Tree of heaven sounds like it must be a great tree, right? It came from China where it grew on steep, rocky ground, often at the tops of mountains, pointing towards the heavens. Introduced to Philadelphia in 1748 by a gardener, the tree was popular because it grew rapidly in urban areas and had few pests or diseases. The problem is that the tree quickly forms dense colonies connected by underground roots. The trees release chemicals from their roots and leaves that prevent other plants from growing. The aggressive roots can damage building foundations and underground pipes.
Photo courtesy of the Missouri Botanical Garden PlantFinder
Not sure if that tree is a walnut or a tree of heaven? Smell the leaves.If they smell like burnt peanut butter, you've got tree of heaven. Nut trees (walnuts, pecans and hickories) and sumacs (shown in picture) have similar looking leaves, but their leaves have a citrusey smell. Each leaf is actually made up of many leaflets. Both sumac and nut tree leaflets have teeth along the entire edge of the leaf, whereas tree of heaven has only a couple teeth at the base of each leaflet. Tree of heaven has relatively smooth bark and very stout twigs.
Tree of heaven has separate male and female trees. Female trees produce up to 300,000 winged seeds that are spread by wind. The trees grow in many soil types including heavily polluted sites. It tends to occur on disturbed land, along road and railroad edges, forest edges and in fields. The trees are not shade-tolerant.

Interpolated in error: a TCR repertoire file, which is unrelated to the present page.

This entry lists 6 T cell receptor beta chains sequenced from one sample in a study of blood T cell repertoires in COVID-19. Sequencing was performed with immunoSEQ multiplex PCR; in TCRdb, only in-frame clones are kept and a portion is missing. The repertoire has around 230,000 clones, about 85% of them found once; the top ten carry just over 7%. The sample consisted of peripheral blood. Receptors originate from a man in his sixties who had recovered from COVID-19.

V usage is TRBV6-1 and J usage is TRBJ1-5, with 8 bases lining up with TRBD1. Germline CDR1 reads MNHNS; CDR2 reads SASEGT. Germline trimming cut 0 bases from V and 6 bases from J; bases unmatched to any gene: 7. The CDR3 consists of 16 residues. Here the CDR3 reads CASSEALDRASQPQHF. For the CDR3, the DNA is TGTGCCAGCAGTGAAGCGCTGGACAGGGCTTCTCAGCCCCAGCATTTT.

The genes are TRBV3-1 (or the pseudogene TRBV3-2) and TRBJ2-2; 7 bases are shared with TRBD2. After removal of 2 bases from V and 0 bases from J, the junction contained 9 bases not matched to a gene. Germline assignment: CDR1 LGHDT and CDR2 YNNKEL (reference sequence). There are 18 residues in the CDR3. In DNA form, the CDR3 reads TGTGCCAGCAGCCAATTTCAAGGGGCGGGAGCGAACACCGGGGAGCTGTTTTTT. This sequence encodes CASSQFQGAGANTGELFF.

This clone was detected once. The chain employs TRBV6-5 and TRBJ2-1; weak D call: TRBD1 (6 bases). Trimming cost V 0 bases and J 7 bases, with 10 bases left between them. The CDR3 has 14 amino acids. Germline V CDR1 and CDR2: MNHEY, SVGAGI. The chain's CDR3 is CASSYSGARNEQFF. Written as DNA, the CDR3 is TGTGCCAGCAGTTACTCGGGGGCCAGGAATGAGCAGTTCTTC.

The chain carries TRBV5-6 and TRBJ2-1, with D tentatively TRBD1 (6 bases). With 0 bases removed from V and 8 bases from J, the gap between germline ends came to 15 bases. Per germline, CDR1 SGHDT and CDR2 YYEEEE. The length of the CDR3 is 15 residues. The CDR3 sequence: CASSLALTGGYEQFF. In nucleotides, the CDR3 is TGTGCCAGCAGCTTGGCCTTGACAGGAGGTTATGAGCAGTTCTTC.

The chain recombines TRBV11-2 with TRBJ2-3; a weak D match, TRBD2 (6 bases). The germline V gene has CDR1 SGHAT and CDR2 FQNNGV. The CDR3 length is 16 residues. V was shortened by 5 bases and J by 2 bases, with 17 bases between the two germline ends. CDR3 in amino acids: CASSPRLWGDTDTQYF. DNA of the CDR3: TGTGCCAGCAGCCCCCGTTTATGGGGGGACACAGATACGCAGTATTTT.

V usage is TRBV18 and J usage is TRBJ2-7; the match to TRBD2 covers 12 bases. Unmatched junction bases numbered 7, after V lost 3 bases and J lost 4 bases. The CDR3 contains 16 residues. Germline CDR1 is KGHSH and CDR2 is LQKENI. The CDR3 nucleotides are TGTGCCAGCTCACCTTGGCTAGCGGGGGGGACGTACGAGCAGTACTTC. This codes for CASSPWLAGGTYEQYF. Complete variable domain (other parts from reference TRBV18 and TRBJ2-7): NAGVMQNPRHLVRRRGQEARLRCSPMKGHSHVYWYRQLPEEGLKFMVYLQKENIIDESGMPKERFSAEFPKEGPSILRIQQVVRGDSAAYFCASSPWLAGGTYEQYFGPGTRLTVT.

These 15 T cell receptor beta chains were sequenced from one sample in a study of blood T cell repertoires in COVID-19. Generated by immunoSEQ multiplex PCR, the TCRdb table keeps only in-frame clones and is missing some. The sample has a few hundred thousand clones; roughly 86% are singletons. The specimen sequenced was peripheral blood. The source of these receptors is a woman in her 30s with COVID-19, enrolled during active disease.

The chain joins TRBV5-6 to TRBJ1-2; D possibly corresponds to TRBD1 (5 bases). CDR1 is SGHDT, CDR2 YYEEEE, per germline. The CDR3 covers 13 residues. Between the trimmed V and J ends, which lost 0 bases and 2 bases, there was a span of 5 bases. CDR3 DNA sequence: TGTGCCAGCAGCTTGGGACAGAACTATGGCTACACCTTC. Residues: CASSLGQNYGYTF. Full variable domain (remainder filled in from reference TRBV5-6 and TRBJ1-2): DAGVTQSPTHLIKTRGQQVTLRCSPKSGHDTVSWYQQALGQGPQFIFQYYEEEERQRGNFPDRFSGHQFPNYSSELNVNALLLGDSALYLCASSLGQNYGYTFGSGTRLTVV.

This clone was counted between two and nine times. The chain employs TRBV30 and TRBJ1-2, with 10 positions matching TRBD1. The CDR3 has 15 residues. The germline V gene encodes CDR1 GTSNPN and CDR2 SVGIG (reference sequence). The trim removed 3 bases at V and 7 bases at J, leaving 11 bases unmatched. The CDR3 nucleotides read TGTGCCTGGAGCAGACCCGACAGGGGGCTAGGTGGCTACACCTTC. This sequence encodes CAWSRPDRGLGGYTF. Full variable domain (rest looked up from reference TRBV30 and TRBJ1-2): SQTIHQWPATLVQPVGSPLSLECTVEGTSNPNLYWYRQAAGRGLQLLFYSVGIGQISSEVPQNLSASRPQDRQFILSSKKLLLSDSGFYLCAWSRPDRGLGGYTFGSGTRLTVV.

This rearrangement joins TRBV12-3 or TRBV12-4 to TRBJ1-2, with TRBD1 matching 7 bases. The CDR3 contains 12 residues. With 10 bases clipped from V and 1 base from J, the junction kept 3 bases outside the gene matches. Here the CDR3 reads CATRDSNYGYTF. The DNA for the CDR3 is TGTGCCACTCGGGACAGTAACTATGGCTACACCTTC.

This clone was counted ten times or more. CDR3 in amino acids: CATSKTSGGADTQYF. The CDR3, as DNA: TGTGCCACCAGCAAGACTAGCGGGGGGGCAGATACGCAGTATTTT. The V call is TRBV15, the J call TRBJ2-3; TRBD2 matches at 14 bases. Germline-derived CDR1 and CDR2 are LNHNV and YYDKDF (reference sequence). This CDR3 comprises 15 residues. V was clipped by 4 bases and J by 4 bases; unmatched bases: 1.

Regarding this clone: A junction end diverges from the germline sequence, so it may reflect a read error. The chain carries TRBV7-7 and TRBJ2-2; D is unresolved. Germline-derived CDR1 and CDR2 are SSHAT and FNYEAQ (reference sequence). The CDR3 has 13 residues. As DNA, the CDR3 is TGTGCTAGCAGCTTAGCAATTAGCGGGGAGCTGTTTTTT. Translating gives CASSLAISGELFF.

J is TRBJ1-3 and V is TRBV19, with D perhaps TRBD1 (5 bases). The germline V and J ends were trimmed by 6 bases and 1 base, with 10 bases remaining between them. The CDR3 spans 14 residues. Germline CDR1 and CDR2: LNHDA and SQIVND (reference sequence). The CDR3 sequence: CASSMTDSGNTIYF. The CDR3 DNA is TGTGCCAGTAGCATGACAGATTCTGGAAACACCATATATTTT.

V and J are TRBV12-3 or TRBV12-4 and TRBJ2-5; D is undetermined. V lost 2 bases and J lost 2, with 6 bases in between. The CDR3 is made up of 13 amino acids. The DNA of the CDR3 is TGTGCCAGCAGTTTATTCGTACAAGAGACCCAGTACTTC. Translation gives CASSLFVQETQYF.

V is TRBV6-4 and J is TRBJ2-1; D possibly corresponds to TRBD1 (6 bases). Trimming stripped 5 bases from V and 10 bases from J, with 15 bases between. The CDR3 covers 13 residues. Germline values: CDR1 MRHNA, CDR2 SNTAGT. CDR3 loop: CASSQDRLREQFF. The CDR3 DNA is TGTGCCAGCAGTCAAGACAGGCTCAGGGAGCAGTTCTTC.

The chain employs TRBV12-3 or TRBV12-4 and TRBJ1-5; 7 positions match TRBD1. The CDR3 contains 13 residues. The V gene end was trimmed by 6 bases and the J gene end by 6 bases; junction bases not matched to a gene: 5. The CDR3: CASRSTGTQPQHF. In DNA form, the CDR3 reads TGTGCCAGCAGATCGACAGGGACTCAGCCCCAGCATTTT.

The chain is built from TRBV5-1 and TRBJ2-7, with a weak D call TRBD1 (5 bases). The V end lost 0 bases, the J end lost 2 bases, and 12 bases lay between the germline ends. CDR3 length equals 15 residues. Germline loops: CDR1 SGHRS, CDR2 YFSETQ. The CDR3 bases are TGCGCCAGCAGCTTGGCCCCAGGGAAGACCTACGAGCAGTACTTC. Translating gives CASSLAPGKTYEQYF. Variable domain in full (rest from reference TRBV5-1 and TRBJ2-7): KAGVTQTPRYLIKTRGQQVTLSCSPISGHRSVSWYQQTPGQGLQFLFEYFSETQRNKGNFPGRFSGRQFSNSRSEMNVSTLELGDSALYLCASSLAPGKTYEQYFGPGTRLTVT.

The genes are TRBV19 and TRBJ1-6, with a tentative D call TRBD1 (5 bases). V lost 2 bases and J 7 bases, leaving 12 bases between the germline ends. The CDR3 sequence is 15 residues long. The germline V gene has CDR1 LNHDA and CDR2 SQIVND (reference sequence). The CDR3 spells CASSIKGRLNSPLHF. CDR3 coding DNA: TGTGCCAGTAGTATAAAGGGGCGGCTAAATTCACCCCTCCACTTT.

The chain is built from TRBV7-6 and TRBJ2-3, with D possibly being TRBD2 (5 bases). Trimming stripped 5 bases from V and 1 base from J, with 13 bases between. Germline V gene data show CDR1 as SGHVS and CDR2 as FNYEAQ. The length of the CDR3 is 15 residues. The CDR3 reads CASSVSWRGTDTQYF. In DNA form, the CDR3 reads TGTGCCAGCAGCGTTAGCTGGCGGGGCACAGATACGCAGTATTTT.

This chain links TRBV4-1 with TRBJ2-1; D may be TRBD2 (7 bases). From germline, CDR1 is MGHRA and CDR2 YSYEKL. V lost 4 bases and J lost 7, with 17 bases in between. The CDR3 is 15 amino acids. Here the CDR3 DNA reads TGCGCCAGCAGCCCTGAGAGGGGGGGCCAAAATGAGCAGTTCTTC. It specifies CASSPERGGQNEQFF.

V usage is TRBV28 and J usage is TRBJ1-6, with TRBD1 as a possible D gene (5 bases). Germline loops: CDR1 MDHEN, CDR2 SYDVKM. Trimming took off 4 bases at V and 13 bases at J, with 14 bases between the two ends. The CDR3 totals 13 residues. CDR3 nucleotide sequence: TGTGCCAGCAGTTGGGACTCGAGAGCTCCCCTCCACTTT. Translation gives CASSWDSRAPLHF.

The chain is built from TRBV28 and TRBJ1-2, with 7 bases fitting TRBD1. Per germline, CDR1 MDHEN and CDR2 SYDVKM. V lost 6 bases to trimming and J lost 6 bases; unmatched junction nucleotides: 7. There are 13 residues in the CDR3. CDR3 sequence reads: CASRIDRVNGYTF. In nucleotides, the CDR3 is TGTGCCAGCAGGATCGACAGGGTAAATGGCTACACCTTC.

Always wear gloves when working around tree of heaven. The sap contains chemicals that can cause headaches and nausea and even heart problems with repeated exposure. The foliage of small trees can be sprayed with Roundup® Weed & Grass Killer Super Concentrate or Roundup® Concentrate Poison Ivy Plus Tough Brush Killer, according to label directions, to control them. Use care when spraying tree foliage as product can drift to affect nearby desirable plants. Seedlings and small saplings can be hand pulled, dug out or pulled out using a weed wrench taking care to remove all the roots. Larger trees should be cut close to the ground. Freshly cut stumps left lying on the ground can also start to root from the trunks so treat the same as the stump and dispose. Drill 4 to 5 holes into freshly cut stump and immediately pour a Roundup brand concentrate product undiluted into the holes. Once the stump has died, it can be safely removed. Because of tree of heaven's persistence in re-sprouting, any treated area should be monitored the next growing season and sprouts sprayed.
Article by Sylvan Kaufman. Dr. Kaufman is a writer of popular scientific and gardening articles. She is also an ecological consultant.